This past Friday, we were treated to a wine tasting at restaurant Renato e Luisa, which Cornell in Rome students have, in the past, declared to be one of the best dining experiences in Rome. Not only did we have the whole restaurant to ourselves, but we were also given an introductory lecture on wine making and tasting by proprietor (and half namesake) Renato. He first explained to us the role of the traditional sommelier, or the server specifically available to present the wine. Before more modern technology, the sommelier utilized a tastevin to judge the maturity and taste of a certain wine. Renato passed around his own tastevin, which is a “small, shallow silver cup or saucer” with concave “pearls” of different sizes used to both see the color of the wine and to aerate the wine.
Renato next explained the process by which wines and sparkling wines are made. The amount of sugar in the grapes used for the wine accounts for how alcoholic the drink will eventually be. Yeast is responsible for the fermentation of the sugars, which turn into ethyl alcohol. The maturation process is different for different types of wine; typically, red wines are matured for longer than whites.
Scent is a very important component of wine tasting as well. As an exercise, Renato handed out five tiny bottles of different essences. We passed them around the room, writing down our guesses at their contents. As someone with an admittedly primitive ability to discern smells (under pressure!), I was relieved that the first one was easy. Mint, I jotted down. I was also able to identify black pepper and then lemon, pleased to note that one of my companions had written, dish soap?. Ah yes, the subtle eau du Lysol. However, when the next bottle was passed, I was totally thrown off by its sickly sweet aroma. Refusing to give it up, I hogged the bottle rather than handing it off to one of my peers, deeply inhaling and practically snorting the thing. The scent was, as everyone agreed, obviously banana. My acute olfactory senses brilliantly detected bubblegum. The final bottle stumped me just as much. Another sweet yet musky smell had me desperately scrawling, weird. It turned out to be honey. My potential career as a perfumer quickly dissipating before my eyes, I was pleased when the first wine, a sparkling white, was served.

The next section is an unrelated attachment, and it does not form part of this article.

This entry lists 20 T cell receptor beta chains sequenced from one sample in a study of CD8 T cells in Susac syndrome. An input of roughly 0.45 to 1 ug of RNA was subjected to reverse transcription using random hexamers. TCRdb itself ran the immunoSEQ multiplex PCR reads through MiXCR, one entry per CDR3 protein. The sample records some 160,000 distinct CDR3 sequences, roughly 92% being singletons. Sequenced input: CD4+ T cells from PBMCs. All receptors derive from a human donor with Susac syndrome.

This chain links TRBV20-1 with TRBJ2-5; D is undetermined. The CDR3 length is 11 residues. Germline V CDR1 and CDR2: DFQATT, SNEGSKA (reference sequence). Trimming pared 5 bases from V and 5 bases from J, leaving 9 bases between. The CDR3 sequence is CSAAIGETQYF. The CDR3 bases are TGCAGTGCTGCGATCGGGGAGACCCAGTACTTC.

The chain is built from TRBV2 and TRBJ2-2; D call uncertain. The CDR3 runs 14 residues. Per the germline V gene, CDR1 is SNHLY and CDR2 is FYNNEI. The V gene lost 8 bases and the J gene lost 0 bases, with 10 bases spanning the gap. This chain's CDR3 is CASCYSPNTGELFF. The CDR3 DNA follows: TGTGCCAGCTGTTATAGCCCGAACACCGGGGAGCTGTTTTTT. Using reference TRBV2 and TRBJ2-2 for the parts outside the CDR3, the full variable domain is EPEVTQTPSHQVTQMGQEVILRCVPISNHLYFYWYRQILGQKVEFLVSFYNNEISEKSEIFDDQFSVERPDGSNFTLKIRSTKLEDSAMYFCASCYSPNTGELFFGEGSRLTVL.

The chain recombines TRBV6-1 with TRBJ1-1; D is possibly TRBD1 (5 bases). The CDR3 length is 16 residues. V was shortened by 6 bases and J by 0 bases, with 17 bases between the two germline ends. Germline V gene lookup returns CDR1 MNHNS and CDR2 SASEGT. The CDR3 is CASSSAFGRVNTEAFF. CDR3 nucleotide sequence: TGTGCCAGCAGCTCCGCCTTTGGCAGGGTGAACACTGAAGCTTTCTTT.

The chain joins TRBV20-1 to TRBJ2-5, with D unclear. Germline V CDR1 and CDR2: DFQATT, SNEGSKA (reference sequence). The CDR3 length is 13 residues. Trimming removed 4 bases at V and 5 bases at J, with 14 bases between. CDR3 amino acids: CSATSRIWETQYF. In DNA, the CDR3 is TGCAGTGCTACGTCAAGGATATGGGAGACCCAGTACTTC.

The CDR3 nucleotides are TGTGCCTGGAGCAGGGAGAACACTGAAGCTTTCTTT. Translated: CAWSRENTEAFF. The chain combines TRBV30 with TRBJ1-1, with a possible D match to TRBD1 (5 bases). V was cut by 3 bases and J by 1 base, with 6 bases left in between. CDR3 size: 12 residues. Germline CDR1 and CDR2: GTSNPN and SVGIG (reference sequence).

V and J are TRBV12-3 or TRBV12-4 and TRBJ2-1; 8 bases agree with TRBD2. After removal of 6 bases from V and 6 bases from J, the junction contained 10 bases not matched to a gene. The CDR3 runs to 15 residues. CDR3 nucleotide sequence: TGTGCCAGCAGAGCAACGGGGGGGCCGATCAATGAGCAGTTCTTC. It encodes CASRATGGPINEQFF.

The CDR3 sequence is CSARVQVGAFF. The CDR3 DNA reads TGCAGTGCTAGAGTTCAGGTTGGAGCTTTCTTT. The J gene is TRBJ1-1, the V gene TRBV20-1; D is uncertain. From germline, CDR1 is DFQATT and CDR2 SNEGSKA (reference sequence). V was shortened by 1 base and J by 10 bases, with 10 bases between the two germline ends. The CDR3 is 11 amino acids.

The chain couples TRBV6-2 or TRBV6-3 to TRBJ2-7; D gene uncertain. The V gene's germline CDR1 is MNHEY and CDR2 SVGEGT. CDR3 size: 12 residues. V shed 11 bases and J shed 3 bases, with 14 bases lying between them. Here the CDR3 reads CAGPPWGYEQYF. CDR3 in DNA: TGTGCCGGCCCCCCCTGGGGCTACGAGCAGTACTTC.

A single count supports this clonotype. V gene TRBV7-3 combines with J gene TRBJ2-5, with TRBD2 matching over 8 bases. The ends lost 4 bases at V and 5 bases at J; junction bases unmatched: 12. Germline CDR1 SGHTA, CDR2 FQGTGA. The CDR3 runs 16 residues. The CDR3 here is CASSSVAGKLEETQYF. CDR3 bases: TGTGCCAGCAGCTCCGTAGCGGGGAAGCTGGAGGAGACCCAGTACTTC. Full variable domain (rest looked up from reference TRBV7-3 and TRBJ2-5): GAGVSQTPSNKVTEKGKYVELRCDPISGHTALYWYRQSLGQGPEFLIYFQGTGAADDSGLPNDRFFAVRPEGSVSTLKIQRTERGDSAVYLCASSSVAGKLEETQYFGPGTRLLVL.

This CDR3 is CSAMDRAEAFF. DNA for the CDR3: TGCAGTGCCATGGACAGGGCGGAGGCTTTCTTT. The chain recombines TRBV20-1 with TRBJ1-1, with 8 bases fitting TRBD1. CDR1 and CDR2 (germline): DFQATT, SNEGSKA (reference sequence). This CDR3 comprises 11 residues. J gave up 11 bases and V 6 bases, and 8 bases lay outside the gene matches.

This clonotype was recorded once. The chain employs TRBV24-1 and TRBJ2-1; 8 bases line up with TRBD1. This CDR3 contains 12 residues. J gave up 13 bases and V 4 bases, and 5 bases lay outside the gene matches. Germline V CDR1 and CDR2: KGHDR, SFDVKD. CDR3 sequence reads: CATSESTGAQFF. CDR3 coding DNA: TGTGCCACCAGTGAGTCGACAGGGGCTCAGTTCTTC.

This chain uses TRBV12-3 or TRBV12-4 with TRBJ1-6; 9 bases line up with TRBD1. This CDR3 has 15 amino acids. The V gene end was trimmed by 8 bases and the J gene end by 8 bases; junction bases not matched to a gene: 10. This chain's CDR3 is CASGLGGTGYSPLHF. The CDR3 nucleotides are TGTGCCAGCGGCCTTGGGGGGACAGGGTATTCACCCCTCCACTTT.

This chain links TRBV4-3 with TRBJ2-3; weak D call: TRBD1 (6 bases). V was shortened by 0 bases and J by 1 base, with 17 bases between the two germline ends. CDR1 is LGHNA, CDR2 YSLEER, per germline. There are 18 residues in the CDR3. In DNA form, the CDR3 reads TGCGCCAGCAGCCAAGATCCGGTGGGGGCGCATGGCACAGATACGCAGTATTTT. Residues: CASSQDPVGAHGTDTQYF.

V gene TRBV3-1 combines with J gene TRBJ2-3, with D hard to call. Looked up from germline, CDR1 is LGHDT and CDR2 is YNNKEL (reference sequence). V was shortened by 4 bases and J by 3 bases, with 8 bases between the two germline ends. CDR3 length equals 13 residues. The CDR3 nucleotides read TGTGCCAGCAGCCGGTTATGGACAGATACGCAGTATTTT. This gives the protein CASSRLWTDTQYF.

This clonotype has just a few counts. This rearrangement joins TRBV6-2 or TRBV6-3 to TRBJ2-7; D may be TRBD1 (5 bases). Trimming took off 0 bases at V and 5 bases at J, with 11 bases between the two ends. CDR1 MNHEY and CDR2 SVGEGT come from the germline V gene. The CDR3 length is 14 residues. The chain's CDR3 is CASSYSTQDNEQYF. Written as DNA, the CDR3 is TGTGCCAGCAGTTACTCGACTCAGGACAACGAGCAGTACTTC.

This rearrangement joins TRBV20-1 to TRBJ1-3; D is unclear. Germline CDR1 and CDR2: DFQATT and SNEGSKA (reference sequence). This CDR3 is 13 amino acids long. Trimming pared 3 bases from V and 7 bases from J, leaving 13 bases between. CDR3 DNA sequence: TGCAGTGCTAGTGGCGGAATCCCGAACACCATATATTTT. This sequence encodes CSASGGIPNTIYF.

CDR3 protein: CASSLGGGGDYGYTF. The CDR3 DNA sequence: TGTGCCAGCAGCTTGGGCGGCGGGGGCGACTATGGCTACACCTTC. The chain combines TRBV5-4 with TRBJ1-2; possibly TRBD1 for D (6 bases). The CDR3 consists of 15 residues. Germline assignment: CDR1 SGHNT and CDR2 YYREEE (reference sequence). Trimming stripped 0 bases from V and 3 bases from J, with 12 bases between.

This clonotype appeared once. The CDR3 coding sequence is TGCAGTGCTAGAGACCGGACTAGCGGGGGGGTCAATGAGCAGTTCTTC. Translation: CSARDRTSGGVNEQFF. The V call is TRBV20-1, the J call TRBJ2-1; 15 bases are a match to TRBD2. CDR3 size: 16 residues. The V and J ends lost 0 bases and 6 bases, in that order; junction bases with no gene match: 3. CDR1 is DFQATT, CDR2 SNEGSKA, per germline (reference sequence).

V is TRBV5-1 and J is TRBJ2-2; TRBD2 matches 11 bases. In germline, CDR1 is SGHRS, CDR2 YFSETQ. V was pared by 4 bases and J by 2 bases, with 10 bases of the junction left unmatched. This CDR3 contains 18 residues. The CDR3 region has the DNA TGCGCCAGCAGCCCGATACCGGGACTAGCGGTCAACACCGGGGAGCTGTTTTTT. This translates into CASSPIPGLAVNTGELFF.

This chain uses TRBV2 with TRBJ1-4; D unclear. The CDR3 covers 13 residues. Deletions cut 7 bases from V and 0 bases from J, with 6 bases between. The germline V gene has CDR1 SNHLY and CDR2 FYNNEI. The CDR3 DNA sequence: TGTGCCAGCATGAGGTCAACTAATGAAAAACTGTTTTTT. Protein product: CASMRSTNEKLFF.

Sparkling wine, or spumante as it’s called in Italy (not champagne—that must come from the Champagne region of France), is produced through a more complicated process involving the addition of carbon dioxide. It must also be bottled in a specific vessel with a concave bottom which allows the sommelier to properly pour it into guests’ glasses using only one hand. In addition, it is considered polite to open a spumante bottle silently, without the signature cartoon pop (none of this American bottle popping!). In order to achieve a silent un-corking, one must turn the bottle, not the cork, slowly, to ensure a significantly underwhelming puff of smoke. Imagine if all ceremonies were celebrated by a lazy breeze of wine-air! Anyway, Renato gave this task to several students, who attained different levels on the scale of POP to hiss.
We were instructed as to which glass we should use for which wine. The spumante, in all its bubbly glory, was poured into, you guessed it, the champagne flute. The flute was designed with its narrow rim to prevent the fizz from escaping the glass. While we sipped the spumante we were encouraged to simultaneously nibble at the soft cheese, nuts, and honey concoction that appeared on out tables as part of a larger plate of miniature bites, each paired to one of our three wines. Other morsels included rolls of aged ham around cheese, and something delicious that seemed like a mini pizza (but I’m sure was more sophisticated). Needless to say, it was a perfect combination.
Next, we sampled a more acidic white wine that was paired with a zucchini flower stuffed with more cheese (yum). The final red wine we drank alongside a plate of cheesy risotto with zucchini and a hint of fennel. Renato graciously encouraged us to come back for dinner anytime. Having no real experience in wine tasting, I thoroughly enjoyed the night, and I think we all felt like real connoisseurs by the end.